So often I find myself regretting something I said, or even perhaps something I did not say! James reminds us (3:5) “... the tongue is a small member, yet it boasts of great things. How great a forest is set ablaze by such a small fire!” In fact, the next verse seems to make matters worse when it says: “... the tongue is a fire, a world of unrighteousness. The tongue is set among our members, staining the whole body, setting on fire the entire course of life, and set on fire by hell.” So what can be done about it? How does a person control this dangerous body part?
(1) Taming the Heart
The first thing that must be understood, is that what comes out of the mouth via the tongue has its origins in the heart. We are not talking about the blood pumping organ in our chest cavity, but rather the seat of the emotions, or spirit. The prophet Jeremiah is just as depressing, telling us that (17:9) “The heart is deceitful above all, and beyond cure.” A solution to this problem must start in the heart. I am reminded of the Disney movie “Bambi,” where the little rabbit Thumper tells another animal, “If you can’t say something nice, don’t say nothing at all.” So, the first step to impulse control is to THINK about what you are going to say before you say it; is what you are about to say true, helpful, inspiring, necessary, or kind? Paul gives a more positive reminder to the Ephesians (4:29) that should motivate us to think first: “Let no corrupting talk come out of your mouths, but only such as is good for building up, as fits the occasion, that it may give grace to those who hear.”
(2) Taming the Tongue
The second thing that must be understood, is that what comes out of your mouth is a choice which can be controlled. You are a human being with free will, a gift from God. To those who have accepted the gift of salvation, God also gives the gift of the Holy Spirit, who enables us to resist temptation and control what comes out of our mouth. On our own, we are without this ability, as James says (3:8-10) “No human being can tame the tongue. It is a restless evil, full of deadly poison. With it we bless our Lord and Father, and with it we curse people who are made in the likeness of God. From the same mouth come blessing and cursing. My brothers, these things ought not to be so.” Indeed, death and life are in the power of the tongue (Proverbs 18:21a). So, a solution to this problem must start with submission to the Holy Spirit, who will then enable us to “take captive every thought to obey Christ.” (2 Corinthians 10:5b)
(3) Taming the Mind
The third thing that must be understood, is that what comes out of your mouth is often a result of what you have been allowing to dwell in your mind. Jesus teaches that what you allow into your mind develops and produces fruit, and that fruit will show all around what is inside.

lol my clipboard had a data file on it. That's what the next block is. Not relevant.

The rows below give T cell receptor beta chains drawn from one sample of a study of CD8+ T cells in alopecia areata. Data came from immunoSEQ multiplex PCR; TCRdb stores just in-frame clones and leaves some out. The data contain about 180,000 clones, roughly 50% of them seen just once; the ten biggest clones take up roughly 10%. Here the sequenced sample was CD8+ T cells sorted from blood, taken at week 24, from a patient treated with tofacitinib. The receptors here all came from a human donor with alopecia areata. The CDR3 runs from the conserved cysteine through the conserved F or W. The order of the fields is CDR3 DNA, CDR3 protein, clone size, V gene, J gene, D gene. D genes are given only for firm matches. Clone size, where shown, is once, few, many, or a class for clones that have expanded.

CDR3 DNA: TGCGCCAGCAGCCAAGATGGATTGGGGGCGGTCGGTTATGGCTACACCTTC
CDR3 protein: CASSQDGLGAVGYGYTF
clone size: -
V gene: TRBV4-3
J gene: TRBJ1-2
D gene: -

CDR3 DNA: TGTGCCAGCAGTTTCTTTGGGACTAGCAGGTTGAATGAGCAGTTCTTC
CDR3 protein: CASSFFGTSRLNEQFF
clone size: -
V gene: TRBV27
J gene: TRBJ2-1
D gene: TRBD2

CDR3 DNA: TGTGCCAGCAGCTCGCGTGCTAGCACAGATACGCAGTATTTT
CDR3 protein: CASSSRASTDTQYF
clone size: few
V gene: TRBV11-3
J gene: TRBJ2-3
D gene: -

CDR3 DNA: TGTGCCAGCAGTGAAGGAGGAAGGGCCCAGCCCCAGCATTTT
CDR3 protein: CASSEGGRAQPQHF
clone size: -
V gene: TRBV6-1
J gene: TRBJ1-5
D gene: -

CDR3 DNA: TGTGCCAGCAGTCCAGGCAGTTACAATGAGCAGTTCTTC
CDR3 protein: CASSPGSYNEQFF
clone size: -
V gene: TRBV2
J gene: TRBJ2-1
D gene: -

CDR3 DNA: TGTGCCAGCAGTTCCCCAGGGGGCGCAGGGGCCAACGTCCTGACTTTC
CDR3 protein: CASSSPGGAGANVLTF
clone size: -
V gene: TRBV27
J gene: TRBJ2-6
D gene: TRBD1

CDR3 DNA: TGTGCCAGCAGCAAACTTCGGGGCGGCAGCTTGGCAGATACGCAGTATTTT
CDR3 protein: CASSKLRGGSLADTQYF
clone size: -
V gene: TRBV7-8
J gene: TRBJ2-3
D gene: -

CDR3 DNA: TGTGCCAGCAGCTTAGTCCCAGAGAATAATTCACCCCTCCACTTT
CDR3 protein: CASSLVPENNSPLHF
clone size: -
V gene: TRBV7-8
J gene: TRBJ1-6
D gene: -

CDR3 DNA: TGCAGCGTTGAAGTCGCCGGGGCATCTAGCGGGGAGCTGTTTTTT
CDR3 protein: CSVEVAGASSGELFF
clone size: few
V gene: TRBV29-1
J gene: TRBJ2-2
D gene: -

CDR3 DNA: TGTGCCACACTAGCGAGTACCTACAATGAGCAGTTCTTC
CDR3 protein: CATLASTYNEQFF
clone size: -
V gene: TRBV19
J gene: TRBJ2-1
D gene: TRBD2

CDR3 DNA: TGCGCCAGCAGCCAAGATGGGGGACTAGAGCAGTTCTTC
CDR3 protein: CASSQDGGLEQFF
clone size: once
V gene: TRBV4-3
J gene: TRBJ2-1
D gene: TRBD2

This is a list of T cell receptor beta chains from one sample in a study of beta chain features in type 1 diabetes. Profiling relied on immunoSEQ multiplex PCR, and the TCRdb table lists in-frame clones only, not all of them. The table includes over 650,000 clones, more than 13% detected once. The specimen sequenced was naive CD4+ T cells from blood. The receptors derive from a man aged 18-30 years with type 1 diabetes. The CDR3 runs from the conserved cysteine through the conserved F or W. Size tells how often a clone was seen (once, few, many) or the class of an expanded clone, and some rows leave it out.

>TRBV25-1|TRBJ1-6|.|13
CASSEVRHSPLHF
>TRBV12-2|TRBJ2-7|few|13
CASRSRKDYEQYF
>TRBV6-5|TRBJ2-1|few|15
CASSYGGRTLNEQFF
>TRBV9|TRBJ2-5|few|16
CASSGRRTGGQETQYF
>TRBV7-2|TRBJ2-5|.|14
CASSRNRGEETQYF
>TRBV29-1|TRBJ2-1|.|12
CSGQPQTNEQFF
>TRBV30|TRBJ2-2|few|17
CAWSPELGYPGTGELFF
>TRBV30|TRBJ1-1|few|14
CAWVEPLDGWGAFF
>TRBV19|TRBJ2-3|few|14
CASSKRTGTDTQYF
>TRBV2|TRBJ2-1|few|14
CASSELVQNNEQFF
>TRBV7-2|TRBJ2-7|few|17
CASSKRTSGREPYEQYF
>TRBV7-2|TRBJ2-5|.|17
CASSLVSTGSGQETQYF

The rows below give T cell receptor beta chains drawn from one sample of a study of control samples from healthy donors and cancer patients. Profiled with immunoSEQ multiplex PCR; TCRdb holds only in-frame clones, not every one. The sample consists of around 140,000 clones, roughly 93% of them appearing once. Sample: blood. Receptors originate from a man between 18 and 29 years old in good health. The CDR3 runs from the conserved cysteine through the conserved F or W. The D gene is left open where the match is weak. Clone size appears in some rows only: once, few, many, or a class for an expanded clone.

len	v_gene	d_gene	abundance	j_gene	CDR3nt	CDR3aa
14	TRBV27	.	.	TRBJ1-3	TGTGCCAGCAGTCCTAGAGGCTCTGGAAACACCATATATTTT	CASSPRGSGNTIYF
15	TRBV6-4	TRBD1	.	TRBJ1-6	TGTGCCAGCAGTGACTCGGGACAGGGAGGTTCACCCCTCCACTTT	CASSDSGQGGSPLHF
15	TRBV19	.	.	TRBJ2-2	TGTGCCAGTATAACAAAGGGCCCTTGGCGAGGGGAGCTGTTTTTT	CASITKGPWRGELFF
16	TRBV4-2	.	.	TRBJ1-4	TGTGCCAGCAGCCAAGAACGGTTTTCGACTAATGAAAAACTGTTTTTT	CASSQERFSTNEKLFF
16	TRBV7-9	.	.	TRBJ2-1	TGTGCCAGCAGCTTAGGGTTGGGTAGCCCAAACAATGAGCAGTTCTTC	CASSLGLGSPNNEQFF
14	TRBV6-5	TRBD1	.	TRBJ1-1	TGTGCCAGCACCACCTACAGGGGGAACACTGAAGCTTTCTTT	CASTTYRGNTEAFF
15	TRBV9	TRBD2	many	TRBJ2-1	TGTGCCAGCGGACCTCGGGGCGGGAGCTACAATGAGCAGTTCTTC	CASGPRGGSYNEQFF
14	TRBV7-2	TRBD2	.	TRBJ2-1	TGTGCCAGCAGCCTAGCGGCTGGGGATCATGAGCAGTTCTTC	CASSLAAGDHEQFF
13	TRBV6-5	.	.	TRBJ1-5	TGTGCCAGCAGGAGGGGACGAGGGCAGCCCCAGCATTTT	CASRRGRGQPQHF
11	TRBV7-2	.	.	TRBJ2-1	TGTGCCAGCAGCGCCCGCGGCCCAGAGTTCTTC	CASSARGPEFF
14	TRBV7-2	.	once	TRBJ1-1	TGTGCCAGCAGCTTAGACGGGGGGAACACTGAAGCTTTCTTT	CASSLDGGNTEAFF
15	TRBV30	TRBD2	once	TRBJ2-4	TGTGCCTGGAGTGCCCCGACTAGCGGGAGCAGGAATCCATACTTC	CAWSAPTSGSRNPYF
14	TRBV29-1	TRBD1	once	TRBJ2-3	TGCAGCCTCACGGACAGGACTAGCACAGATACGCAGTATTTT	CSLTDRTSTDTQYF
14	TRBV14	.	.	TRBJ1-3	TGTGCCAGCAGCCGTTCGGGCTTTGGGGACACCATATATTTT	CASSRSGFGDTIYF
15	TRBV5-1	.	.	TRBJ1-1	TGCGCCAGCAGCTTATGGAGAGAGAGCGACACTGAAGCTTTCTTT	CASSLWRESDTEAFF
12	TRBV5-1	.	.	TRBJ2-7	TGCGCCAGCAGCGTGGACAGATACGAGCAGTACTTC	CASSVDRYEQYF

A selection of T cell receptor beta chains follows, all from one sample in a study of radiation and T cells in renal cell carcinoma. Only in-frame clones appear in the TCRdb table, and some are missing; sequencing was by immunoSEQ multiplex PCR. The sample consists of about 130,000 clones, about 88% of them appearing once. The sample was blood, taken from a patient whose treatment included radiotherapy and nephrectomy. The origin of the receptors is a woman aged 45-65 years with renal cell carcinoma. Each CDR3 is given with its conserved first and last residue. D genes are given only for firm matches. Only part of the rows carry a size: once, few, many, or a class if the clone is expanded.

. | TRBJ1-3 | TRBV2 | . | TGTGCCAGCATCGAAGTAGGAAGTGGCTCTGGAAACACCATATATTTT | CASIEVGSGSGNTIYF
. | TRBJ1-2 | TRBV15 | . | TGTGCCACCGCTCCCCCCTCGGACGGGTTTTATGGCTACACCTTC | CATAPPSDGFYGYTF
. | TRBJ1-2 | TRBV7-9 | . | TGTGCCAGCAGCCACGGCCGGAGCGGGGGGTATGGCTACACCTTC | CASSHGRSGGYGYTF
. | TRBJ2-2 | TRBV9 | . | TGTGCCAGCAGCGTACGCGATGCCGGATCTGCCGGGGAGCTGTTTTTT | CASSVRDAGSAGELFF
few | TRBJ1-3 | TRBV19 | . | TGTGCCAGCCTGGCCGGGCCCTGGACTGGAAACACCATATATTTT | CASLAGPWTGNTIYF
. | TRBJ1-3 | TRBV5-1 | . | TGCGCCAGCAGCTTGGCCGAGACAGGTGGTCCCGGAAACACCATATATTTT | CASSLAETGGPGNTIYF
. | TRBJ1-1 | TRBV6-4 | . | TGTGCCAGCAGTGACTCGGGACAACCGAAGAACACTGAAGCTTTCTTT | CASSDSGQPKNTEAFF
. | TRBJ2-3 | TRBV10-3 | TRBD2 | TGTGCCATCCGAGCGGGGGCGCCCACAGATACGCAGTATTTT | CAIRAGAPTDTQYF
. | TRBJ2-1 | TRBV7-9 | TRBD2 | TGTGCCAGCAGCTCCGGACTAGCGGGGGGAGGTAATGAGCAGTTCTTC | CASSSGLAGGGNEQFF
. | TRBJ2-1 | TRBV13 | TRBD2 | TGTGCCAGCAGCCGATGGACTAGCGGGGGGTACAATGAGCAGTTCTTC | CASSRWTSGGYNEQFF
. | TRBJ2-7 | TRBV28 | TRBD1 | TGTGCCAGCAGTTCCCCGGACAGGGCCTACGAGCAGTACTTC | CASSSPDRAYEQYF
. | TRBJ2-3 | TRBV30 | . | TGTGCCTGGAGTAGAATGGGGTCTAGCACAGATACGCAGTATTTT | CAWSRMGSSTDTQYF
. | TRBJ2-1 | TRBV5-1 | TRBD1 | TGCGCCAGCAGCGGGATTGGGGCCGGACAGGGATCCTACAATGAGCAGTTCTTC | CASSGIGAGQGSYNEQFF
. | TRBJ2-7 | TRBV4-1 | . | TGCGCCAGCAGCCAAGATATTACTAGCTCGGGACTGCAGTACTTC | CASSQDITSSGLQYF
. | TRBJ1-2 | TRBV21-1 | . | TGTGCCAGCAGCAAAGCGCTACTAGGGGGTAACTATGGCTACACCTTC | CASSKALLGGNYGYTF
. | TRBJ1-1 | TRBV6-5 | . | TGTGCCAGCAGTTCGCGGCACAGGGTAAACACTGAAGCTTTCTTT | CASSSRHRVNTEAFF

Matthew 12:33-37 “Either make the tree good and its fruit good, or make the tree bad and its fruit bad, for the tree is known by its fruit. You brood of vipers! How can you speak good when you are evil? For out of the abundance of the heart the mouth speaks. The good person out of his good treasure brings forth good, and the evil person out of his evil treasure brings forth evil. I tell you, on the day of judgment people will give account for every careless word they speak, for by your words you will be justified, and by your words you will be condemned.”
When I was at Bible College, one of my professors was known for saying, “When the pressure is on, what is inside will come out.” So then, the solution lies in controlling what we allow into our minds and hearts. We do this by being careful what we watch, listen to, and what we allow to linger in our minds. What do you fill your mind with? Whatever it is, that will affect what comes out of your mouth! I heard someone say the other day that we imitate the people we see the most. This is so true!! So, what is stopping you from making sure that Jesus Christ is the one you ‘see’ the most?
(4) Taming the Response
The fourth thing that we must understand, is that what comes out of your mouth is often in response to what someone else has said or done. You must ask yourself, ‘Have I taken time to fully understand the situation?’ In times where anger is motivating speech, we must remember the example of Jesus and the advice of God to Moses, (Exodus 14:14) “The Lord will fight for you, and you have only to be silent.” This is closely tied with the taming of the heart, in that we must think before speaking. A book I was reading recently explained that the difference between a reaction and a response is that a reaction is immediate, not thought through, whereas a response is careful and planned. We need to follow Christ’s example, trusting in the promised guidance of the Holy Spirit, and respond (or in some cases, not respond) in such a way that demonstrates wisdom (understanding what the other person is saying or the context of the situation). Paul’s instruction to the believers in Colosse (4:6) is good for us today as well, reminding us that you should “Let your speech always be gracious, seasoned with salt, so that you may know how you ought to answer each person.”
Let us pray with the Psalmist (Psalms 141:3) “Set a guard, O LORD, over my mouth; keep watch over the door of my lips!” When we take the time to guard our hearts and submit to the Holy Spirit, then He gives us the power to tame the tongue.